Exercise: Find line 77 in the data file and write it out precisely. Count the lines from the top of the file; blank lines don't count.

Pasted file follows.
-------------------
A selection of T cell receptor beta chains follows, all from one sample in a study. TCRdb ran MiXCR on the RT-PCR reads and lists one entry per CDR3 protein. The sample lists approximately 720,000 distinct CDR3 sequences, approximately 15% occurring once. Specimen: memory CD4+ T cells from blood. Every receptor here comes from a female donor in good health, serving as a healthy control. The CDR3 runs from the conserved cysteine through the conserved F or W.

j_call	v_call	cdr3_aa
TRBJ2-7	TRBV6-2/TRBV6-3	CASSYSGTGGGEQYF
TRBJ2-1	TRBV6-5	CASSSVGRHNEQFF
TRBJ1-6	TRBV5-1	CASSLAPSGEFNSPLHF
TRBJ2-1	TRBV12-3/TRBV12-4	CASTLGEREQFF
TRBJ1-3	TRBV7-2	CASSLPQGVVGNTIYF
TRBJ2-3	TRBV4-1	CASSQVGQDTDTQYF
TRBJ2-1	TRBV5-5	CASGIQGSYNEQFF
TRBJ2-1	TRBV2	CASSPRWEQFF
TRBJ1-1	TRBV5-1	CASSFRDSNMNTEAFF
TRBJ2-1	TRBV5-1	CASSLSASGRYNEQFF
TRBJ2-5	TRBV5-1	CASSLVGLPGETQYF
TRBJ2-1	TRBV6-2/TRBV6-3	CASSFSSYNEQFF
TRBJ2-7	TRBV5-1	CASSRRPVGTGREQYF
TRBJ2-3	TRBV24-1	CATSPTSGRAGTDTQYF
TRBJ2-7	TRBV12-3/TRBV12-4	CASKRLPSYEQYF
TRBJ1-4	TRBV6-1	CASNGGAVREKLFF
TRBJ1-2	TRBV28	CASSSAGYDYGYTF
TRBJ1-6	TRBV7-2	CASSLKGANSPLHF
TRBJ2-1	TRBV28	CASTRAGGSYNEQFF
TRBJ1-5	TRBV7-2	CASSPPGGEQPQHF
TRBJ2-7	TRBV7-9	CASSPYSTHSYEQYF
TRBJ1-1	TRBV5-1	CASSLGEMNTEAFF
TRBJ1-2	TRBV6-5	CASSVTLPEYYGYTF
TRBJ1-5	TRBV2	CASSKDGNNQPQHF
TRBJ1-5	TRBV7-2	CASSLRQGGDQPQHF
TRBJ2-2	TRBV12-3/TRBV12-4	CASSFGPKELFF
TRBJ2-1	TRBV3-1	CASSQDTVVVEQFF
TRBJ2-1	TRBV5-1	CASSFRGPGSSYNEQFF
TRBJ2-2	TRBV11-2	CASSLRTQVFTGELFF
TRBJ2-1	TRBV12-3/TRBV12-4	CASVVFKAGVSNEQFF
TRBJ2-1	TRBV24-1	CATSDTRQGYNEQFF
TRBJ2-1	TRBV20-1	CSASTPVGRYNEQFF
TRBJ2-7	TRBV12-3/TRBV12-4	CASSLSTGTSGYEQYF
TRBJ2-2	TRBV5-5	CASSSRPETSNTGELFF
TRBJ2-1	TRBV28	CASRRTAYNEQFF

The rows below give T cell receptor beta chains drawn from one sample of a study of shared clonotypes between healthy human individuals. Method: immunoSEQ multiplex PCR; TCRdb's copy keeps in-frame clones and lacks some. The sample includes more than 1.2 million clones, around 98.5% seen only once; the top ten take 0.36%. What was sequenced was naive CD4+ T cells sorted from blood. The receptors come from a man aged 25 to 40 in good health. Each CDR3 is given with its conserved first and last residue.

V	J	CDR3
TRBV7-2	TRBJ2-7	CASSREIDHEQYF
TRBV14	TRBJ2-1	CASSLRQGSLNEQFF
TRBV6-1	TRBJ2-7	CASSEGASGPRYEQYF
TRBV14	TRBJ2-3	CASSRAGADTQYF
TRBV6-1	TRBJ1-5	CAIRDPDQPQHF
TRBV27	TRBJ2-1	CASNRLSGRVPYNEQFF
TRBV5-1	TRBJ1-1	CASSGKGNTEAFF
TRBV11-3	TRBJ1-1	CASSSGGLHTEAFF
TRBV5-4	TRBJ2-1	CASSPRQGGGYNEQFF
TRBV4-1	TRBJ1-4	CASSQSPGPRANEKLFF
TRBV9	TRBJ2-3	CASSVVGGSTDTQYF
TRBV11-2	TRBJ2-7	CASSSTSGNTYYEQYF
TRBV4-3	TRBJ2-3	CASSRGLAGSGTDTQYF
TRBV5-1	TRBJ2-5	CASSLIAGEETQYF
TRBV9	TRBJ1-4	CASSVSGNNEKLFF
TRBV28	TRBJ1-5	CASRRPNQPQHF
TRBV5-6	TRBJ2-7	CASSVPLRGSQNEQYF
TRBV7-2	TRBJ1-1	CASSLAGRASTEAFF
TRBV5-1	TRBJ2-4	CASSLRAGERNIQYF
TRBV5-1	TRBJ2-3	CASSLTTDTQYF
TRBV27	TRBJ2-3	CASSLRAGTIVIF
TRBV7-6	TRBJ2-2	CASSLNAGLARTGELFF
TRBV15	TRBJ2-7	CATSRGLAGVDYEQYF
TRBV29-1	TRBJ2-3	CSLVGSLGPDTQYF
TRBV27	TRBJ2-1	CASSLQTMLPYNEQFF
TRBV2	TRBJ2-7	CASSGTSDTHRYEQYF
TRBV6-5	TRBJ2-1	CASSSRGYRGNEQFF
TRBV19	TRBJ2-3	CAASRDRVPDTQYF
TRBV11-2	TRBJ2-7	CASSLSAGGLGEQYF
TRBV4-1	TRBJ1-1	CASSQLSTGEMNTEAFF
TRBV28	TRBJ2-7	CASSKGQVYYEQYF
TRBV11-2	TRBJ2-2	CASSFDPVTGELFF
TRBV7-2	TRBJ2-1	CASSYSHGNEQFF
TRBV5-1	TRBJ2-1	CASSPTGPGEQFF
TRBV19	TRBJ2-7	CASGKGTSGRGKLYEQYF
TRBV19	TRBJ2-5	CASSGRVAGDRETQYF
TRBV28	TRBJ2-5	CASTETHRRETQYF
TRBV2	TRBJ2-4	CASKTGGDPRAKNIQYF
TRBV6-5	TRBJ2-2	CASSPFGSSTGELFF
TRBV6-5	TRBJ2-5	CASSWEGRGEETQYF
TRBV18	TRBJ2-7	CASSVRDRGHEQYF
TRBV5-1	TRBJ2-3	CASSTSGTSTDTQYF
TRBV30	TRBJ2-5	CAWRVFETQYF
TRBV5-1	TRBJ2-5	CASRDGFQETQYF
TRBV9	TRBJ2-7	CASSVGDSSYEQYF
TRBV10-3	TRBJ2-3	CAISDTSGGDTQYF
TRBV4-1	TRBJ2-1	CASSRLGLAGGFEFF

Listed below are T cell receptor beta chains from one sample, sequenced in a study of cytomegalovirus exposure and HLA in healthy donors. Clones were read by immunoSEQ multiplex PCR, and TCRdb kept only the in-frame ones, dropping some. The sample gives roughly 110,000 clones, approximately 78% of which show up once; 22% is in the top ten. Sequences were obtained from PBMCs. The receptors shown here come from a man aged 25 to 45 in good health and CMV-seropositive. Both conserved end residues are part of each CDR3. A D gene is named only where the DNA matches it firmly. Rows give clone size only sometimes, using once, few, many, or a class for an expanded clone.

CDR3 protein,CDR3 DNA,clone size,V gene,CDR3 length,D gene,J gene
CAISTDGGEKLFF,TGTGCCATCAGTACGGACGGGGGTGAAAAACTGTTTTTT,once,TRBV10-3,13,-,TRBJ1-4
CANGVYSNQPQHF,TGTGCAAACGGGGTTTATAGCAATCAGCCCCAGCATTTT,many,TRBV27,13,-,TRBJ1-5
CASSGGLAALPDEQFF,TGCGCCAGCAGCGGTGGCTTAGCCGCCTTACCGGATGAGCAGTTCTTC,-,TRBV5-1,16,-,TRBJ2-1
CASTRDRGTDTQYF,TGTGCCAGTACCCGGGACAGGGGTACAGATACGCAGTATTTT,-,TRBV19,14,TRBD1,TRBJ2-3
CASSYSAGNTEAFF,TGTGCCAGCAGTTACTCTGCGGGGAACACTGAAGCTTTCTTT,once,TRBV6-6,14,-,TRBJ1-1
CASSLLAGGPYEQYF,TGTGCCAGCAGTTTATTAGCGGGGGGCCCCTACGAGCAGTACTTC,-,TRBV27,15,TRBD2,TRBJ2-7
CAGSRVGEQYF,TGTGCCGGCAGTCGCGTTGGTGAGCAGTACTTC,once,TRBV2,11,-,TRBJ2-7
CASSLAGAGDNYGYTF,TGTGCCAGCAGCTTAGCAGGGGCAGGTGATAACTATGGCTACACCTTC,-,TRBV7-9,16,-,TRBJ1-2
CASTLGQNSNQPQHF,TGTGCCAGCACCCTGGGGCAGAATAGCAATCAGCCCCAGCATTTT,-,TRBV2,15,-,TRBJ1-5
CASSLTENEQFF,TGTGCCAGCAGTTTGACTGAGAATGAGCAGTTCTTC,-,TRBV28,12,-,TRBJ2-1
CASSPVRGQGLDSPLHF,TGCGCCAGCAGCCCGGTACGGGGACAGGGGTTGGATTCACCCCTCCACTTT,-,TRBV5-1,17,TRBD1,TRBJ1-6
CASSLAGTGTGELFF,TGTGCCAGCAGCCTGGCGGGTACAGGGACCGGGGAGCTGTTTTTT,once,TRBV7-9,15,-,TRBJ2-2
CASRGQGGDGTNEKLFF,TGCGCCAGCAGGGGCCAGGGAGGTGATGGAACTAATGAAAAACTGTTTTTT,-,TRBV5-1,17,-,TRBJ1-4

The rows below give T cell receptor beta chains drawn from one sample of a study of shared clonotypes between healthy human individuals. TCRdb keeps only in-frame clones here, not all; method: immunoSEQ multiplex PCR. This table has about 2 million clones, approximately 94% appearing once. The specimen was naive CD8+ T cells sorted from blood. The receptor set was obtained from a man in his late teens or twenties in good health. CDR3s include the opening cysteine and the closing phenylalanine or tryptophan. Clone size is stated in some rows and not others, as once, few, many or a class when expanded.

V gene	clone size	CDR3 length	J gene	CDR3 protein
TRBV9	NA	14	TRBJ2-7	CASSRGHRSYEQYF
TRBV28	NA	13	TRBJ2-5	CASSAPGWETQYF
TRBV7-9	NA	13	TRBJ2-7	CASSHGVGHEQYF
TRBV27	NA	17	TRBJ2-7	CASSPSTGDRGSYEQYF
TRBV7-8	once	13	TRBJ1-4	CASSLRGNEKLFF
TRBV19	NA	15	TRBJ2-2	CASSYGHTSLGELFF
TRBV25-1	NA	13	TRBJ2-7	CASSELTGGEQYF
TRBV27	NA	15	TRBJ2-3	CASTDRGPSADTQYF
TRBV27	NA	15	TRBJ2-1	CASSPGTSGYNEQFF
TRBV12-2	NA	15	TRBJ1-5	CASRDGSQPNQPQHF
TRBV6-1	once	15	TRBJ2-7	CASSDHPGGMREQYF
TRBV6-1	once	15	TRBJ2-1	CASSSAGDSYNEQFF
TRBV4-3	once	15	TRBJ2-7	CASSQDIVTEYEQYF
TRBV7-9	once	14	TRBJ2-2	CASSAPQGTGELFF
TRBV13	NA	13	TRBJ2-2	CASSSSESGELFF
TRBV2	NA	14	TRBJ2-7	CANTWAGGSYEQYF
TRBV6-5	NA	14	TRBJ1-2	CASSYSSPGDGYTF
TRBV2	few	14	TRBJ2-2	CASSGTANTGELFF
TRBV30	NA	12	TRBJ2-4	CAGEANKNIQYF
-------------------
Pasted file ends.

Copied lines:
TRBV2	TRBJ2-4	CASKTGGDPRAKNIQYF